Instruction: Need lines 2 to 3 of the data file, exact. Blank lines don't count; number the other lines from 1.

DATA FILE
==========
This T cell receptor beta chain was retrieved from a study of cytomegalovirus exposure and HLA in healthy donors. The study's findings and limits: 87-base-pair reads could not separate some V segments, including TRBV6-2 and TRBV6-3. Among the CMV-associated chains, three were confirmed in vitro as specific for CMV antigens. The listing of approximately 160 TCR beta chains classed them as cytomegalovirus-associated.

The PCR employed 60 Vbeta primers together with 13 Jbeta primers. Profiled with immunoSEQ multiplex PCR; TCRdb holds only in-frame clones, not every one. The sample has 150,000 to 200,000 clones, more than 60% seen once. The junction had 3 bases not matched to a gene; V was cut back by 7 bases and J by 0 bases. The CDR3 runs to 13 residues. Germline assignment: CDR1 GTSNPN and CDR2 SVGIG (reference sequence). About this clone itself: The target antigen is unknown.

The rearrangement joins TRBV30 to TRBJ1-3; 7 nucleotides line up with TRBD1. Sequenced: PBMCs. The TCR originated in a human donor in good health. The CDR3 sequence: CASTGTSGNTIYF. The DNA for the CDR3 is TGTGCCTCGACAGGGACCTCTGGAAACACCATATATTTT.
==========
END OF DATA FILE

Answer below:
The PCR employed 60 Vbeta primers together with 13 Jbeta primers. Profiled with immunoSEQ multiplex PCR; TCRdb holds only in-frame clones, not every one. The sample has 150,000 to 200,000 clones, more than 60% seen once. The junction had 3 bases not matched to a gene; V was cut back by 7 bases and J by 0 bases. The CDR3 runs to 13 residues. Germline assignment: CDR1 GTSNPN and CDR2 SVGIG (reference sequence). About this clone itself: The target antigen is unknown.

The rearrangement joins TRBV30 to TRBJ1-3; 7 nucleotides line up with TRBD1. Sequenced: PBMCs. The TCR originated in a human donor in good health. The CDR3 sequence: CASTGTSGNTIYF. The DNA for the CDR3 is TGTGCCTCGACAGGGACCTCTGGAAACACCATATATTTT.